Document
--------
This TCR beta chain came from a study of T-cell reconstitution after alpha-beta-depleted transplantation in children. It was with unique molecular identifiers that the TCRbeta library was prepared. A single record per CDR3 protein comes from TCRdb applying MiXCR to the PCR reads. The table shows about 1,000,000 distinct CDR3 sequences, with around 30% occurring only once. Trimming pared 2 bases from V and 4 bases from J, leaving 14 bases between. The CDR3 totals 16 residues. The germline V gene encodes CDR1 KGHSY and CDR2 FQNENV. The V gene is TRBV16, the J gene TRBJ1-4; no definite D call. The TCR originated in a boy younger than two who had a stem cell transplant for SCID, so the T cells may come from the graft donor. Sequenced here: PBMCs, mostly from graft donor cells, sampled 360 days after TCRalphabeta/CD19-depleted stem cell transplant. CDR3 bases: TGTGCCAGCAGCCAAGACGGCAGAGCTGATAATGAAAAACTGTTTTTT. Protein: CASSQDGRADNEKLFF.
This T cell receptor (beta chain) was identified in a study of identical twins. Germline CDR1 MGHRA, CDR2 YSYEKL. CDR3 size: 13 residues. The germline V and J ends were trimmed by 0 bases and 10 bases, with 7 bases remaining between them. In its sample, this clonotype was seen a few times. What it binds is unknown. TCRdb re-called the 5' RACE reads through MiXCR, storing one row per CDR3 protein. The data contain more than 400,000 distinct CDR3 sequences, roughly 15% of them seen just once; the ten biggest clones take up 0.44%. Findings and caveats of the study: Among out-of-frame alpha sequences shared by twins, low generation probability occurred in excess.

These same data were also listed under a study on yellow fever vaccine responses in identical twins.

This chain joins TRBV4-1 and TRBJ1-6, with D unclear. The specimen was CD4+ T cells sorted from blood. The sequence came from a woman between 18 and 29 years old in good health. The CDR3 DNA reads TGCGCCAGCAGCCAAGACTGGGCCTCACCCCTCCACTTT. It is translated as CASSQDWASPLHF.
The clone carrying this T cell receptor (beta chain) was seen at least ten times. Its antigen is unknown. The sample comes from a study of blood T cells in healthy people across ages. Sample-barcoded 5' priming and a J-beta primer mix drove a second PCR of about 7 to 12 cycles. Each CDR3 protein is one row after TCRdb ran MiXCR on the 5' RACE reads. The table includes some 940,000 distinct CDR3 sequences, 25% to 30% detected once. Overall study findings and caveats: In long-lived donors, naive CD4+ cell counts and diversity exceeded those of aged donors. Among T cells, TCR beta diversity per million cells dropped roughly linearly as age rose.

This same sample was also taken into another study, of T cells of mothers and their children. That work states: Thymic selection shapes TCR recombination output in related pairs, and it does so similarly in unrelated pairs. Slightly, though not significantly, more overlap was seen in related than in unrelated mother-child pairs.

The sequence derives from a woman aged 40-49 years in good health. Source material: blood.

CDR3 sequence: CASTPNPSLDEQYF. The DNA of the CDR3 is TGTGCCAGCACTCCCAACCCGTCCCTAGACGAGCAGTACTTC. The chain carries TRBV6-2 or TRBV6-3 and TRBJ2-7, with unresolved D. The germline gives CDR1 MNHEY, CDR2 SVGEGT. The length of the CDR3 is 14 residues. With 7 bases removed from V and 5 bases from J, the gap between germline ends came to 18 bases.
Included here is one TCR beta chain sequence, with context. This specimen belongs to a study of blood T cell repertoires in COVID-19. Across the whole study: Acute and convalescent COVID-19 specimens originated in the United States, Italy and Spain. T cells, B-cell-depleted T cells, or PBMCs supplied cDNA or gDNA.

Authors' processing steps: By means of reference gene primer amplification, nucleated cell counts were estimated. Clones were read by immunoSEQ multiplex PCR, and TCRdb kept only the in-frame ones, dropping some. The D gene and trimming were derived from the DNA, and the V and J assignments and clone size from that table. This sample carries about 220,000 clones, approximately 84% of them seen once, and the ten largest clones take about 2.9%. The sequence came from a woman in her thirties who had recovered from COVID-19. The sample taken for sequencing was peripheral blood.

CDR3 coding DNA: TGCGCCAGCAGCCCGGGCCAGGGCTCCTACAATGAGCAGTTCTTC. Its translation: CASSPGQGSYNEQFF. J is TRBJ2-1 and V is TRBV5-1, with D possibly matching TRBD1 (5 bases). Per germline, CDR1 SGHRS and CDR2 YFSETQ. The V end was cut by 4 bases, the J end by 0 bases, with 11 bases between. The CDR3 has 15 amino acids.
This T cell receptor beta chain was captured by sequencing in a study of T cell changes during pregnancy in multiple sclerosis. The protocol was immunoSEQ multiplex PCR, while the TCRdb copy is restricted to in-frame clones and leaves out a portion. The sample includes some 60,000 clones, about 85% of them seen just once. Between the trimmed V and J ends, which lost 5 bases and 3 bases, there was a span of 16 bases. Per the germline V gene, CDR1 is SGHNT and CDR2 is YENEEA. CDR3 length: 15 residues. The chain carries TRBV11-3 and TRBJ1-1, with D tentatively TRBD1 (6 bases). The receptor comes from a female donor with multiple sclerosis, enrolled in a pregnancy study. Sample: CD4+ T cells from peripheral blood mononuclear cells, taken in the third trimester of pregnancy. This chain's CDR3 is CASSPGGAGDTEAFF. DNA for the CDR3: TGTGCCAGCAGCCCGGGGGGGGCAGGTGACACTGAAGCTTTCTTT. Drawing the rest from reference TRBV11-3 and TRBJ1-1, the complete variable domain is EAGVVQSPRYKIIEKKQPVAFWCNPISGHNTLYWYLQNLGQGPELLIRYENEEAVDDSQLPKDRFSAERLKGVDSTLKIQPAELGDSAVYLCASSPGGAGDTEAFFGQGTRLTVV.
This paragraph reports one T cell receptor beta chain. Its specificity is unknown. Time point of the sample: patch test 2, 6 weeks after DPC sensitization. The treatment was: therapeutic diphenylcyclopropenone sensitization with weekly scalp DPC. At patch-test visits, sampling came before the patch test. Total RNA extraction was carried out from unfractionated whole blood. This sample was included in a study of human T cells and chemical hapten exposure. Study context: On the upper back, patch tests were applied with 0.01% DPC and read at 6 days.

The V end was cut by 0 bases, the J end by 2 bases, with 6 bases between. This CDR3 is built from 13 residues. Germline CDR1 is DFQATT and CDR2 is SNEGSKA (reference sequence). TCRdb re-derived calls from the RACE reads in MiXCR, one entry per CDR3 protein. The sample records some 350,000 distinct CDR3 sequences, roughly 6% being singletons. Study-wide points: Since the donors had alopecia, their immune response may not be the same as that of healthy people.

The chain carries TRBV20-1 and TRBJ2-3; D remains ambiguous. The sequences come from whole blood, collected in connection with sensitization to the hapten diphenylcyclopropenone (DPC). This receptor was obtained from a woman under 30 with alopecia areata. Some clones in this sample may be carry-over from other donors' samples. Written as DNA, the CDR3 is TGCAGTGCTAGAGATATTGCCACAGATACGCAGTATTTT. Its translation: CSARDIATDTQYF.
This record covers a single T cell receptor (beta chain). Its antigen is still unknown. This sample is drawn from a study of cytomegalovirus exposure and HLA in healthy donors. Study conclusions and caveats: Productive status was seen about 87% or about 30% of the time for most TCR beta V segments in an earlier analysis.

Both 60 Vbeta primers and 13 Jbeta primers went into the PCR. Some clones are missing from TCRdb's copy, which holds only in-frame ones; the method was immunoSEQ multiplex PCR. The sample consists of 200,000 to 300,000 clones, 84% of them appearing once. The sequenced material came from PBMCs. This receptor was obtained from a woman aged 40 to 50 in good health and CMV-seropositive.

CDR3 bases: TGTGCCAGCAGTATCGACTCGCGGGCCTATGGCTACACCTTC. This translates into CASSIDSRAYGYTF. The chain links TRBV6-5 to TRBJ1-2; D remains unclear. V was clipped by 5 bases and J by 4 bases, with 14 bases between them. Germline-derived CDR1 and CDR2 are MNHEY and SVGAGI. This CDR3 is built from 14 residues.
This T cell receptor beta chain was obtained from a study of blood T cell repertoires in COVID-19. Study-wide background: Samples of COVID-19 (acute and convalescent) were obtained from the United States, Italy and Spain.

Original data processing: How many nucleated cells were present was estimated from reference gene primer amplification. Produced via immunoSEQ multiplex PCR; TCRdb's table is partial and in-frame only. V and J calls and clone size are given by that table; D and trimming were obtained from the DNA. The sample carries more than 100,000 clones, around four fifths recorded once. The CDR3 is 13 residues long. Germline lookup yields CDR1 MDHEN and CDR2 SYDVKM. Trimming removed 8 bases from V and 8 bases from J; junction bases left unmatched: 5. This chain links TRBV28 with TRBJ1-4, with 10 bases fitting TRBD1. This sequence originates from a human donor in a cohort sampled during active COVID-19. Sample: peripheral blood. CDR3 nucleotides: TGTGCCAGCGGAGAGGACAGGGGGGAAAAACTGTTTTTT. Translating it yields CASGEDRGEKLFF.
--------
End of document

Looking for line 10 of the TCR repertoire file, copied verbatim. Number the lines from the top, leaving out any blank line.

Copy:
Authors' processing steps: By means of reference gene primer amplification, nucleated cell counts were estimated. Clones were read by immunoSEQ multiplex PCR, and TCRdb kept only the in-frame ones, dropping some. The D gene and trimming were derived from the DNA, and the V and J assignments and clone size from that table. This sample carries about 220,000 clones, approximately 84% of them seen once, and the ten largest clones take about 2.9%. The sequence came from a woman in her thirties who had recovered from COVID-19. The sample taken for sequencing was peripheral blood.